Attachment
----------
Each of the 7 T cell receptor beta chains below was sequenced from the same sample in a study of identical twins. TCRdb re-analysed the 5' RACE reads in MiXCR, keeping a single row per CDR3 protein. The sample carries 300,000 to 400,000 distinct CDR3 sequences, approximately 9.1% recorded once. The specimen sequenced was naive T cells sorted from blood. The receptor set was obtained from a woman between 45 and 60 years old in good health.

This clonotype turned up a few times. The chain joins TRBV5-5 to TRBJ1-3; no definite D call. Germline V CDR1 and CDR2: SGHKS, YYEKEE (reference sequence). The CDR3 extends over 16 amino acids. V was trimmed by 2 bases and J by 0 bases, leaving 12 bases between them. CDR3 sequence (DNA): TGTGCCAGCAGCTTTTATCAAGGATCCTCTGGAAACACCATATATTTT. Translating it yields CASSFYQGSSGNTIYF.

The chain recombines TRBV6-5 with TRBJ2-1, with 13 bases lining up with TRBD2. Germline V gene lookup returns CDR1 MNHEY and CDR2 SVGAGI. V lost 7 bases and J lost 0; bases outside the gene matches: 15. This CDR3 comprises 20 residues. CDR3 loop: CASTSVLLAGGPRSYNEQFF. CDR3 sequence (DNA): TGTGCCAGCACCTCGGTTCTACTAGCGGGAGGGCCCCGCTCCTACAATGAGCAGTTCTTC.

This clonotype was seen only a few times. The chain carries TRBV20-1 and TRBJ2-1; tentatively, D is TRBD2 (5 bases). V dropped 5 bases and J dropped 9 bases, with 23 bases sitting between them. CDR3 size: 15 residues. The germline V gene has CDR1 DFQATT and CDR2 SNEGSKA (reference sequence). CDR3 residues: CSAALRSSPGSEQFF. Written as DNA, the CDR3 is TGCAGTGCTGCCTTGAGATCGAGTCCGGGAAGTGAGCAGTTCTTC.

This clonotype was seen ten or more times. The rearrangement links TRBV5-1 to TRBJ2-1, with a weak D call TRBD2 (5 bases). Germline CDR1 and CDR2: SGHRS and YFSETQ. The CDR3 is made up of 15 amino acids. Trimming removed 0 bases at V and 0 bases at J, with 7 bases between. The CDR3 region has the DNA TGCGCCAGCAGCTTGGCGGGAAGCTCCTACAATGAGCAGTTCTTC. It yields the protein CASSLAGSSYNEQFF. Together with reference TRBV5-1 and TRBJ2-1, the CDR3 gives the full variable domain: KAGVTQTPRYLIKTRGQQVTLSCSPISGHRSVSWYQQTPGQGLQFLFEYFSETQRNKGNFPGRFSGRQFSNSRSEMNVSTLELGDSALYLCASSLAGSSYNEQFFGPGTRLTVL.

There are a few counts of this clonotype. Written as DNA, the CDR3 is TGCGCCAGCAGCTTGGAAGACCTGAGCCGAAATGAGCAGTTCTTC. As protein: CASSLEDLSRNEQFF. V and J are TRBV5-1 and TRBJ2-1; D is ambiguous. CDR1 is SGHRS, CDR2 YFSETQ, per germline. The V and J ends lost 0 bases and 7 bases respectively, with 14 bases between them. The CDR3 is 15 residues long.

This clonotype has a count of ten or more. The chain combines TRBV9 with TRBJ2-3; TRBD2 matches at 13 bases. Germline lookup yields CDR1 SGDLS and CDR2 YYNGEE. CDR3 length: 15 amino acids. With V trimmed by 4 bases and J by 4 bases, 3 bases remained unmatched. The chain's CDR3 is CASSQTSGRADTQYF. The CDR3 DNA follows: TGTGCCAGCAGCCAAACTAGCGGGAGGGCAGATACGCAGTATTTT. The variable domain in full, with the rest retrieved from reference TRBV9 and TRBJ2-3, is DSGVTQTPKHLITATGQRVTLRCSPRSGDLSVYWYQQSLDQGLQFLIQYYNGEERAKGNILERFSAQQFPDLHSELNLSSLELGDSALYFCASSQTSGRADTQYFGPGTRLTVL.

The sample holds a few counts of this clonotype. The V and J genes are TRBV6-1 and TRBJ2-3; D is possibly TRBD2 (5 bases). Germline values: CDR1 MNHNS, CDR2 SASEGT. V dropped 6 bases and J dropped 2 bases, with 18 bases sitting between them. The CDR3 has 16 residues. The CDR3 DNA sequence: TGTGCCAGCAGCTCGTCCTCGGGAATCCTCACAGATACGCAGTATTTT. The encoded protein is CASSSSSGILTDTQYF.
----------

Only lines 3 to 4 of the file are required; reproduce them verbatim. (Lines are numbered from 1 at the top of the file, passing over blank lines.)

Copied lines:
The chain recombines TRBV6-5 with TRBJ2-1, with 13 bases lining up with TRBD2. Germline V gene lookup returns CDR1 MNHEY and CDR2 SVGAGI. V lost 7 bases and J lost 0; bases outside the gene matches: 15. This CDR3 comprises 20 residues. CDR3 loop: CASTSVLLAGGPRSYNEQFF. CDR3 sequence (DNA): TGTGCCAGCACCTCGGTTCTACTAGCGGGAGGGCCCCGCTCCTACAATGAGCAGTTCTTC.

This clonotype was seen only a few times. The chain carries TRBV20-1 and TRBJ2-1; tentatively, D is TRBD2 (5 bases). V dropped 5 bases and J dropped 9 bases, with 23 bases sitting between them. CDR3 size: 15 residues. The germline V gene has CDR1 DFQATT and CDR2 SNEGSKA (reference sequence). CDR3 residues: CSAALRSSPGSEQFF. Written as DNA, the CDR3 is TGCAGTGCTGCCTTGAGATCGAGTCCGGGAAGTGAGCAGTTCTTC.